[swift-evolution] [pitch] Eliminate the "T1 -> T2" syntax, require "(T1) -> T2"

David Owens II david at owensd.io
Tue Apr 19 13:24:41 CDT 2016

I have a different read of the proposal I guess... I actually find that this:

(Int, Int) -> (Int, Int)

Naturally reads take a single pair (e.g. tuple) of (Int, Int) and return a single pair of (Int, Int)

This actually looks and feels like the right implementation to me:

let tx: (Int, Int) -> (Int, Int) = { ($0.1, $0.0) }

And I am saying that this would be explicitly wrong:

let tx: (Int, Int) -> (Int, Int) = { ($1, $0) }

If I wanted a type signature of that took two Int params, I would expect to write this:

let tx: Int, Int -> (Int, Int) = { ($1, $0) }

That reads, a type signature that takes two Int values and returns a single (Int, Int) pair.

The problem, to me at least, is that the function declaration overloads the meaning of () as "start of parameter list for function declaration".

func tx((Int, Int)) -> (Int, Int) { return ($0.1, $0.0) }

So now you have this mess to say the same thing: take a single pair of Int and return a pair of Int.

Similarly, if the () are going to required for parameter lists in function declarations, I really struggle to see why these two forms should mean the same thing:

y = x.sorted { (lhs, rhs) in rhs < lhs }
y = x.sorted { lhs, rhs in rhs < lhs }

Dropping the type signatures because that can be inferred is one thing, but changing the structure of the parameter list seems like an orthogonal optimization.

y = x.sorted { (lhs : Int, rhs : Int) -> Bool in rhs < lhs }
y = x.sorted { (lhs, rhs) in rhs < lhs }
{ $1 < $0 }

This process keeps the structural elements while dropping all of the type pieces and maintains the consistency that in function types (regardless of how they are defined), the () denotes a parameter list. If you actually want a tuple within the parameter list, you need to do `((lhs, rhs))`.


> On Apr 19, 2016, at 9:24 AM, Erica Sadun via swift-evolution <swift-evolution at swift.org> wrote:
>> On Apr 19, 2016, at 9:44 AM, David Rönnqvist <david.ronnqvist at gmail.com <mailto:david.ronnqvist at gmail.com>> wrote:
>> Would this also affect the syntax for naming closure arguments? For example, would this (taken from "The Swift Programming Language (Swift 2.2)”):
>>   reversed = names.sort( { s1, s2 in return s1 > s2 } )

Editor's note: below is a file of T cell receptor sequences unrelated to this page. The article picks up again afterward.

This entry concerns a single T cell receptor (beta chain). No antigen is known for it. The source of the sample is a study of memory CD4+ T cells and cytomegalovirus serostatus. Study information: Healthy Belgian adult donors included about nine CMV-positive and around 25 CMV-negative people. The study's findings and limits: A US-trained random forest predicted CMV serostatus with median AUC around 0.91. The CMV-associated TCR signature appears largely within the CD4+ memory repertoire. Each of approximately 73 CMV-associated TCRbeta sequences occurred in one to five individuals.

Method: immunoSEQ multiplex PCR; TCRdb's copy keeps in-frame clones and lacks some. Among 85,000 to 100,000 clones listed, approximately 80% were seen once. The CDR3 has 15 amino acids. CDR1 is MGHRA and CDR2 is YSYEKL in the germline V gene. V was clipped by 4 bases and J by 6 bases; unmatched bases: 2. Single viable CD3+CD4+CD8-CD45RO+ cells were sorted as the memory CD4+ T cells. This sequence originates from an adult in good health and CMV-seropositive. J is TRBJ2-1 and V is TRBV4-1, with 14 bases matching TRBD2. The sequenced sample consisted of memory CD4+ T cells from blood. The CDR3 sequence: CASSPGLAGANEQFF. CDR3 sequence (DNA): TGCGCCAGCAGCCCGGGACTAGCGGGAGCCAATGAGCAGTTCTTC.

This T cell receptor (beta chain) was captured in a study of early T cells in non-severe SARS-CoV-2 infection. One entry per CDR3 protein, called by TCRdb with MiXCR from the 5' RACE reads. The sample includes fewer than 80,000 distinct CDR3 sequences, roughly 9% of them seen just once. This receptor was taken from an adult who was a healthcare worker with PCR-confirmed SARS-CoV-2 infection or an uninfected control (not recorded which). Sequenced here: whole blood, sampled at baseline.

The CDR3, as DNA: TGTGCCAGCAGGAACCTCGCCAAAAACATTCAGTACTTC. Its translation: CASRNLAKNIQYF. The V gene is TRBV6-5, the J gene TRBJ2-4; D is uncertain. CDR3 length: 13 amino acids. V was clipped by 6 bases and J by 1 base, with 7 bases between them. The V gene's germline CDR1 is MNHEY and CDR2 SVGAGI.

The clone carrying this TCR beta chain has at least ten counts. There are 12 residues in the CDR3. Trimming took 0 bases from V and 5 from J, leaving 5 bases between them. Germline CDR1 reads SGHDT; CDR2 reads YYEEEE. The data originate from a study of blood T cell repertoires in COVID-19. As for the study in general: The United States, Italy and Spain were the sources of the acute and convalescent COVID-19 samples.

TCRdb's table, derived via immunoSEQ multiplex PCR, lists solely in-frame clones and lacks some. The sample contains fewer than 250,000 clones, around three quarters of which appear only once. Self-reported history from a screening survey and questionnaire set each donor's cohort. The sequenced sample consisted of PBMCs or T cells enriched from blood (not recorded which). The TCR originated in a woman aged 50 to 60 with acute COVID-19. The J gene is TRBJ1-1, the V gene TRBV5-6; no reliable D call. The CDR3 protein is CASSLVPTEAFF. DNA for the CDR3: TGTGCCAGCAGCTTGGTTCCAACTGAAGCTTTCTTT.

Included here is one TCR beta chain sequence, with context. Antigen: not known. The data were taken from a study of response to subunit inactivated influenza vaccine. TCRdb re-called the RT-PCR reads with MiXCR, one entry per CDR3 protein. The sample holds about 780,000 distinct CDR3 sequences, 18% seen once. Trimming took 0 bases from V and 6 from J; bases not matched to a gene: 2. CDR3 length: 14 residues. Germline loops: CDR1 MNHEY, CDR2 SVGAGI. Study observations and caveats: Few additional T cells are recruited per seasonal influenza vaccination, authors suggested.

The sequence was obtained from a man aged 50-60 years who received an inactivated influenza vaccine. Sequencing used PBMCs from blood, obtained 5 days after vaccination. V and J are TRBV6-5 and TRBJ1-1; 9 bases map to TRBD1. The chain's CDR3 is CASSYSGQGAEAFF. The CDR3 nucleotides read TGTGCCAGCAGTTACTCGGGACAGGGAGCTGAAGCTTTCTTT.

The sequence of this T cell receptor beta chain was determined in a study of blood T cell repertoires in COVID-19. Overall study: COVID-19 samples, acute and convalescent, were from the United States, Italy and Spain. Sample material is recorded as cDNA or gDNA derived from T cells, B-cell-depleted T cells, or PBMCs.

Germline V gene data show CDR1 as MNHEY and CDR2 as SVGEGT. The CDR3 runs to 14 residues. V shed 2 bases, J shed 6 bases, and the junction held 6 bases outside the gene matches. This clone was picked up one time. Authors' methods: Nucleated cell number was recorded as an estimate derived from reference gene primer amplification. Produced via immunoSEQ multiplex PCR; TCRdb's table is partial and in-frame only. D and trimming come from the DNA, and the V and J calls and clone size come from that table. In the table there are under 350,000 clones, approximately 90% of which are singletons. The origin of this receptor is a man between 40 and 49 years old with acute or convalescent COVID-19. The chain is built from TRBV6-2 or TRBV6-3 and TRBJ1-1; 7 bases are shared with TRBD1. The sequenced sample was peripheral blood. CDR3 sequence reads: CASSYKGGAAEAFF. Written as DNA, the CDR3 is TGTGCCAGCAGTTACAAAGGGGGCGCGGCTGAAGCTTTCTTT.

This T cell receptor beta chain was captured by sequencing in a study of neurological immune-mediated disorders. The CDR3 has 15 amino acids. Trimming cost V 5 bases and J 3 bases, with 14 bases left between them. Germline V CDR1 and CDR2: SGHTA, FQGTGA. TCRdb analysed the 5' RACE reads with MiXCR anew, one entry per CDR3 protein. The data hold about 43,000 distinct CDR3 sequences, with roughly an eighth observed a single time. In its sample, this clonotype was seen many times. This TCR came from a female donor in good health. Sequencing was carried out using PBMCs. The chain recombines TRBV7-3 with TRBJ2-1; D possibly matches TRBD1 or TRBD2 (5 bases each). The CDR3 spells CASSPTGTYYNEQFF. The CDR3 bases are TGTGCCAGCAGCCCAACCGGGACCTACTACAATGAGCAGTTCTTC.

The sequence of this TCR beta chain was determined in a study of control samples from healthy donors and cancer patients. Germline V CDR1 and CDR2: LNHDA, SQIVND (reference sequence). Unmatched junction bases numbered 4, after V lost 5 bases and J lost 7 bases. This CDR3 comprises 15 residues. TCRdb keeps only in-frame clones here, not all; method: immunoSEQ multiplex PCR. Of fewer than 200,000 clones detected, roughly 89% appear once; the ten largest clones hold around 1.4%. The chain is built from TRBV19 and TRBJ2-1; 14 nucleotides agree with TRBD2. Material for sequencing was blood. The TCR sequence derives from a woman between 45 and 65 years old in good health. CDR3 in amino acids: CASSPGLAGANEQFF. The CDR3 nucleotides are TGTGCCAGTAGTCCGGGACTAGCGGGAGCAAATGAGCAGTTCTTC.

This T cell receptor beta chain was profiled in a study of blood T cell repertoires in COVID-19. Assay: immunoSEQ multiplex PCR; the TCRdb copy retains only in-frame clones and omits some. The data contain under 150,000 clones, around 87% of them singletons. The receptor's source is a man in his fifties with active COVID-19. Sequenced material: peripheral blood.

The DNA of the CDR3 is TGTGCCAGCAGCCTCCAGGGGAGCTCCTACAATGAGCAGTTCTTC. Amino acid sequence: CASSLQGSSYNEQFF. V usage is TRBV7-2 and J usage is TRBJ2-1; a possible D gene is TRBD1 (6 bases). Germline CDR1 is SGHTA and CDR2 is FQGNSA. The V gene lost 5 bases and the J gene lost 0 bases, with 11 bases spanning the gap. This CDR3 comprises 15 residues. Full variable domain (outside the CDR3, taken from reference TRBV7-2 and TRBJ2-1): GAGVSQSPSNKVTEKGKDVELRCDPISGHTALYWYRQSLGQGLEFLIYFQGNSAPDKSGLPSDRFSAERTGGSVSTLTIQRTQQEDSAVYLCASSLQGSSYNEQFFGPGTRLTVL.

>> have to be written like this:
>>   reversed = names.sort( { (s1, s2) in return s1 > s2 } )
>> or is that a different syntax?
>> As a developer focused on _writing_ and _reading_ code like this, I don’t see the real benefits of this change. It only feels natural to me that I would be able to omit the parentheses when there is only one type, but that I would need them to group multiple arguments or to label arguments.
>> That said, I don’t feel strongly about it and the work of transitioning our code would be minimal. If this change provides other engineering benefits that aren’t noticeable on the surface, then I’m positive to the change for those reasons.
>> - David
> It would not affect the closure syntax. To paraphrase Chris:
> No. Swift’s syntactic shortcuts in its closure parameter lists benefit simple functional algorithms. Few people would choose to write fully specified long-form declarations when, for example, reverse-sorting an array of integers:
> y = x.sorted { (lhs : Int, rhs : Int) -> Bool in rhs < lhs }
> Compare the long form with this simpler form:
> y = x.sorted { lhs, rhs in rhs < lhs }
> You can use the even shorter form of { $1 < $0 }. 
> Closures offer a structurally distinct class of syntactic sugar: 
> You may elide parentheses (even with multiple arguments)
> You may omit the return type
> You may omit types
> You may omit the parameter list in its entirety
> Short of a complete rethink of closure syntax, requiring parentheses there would not improve the language in any measurable way.
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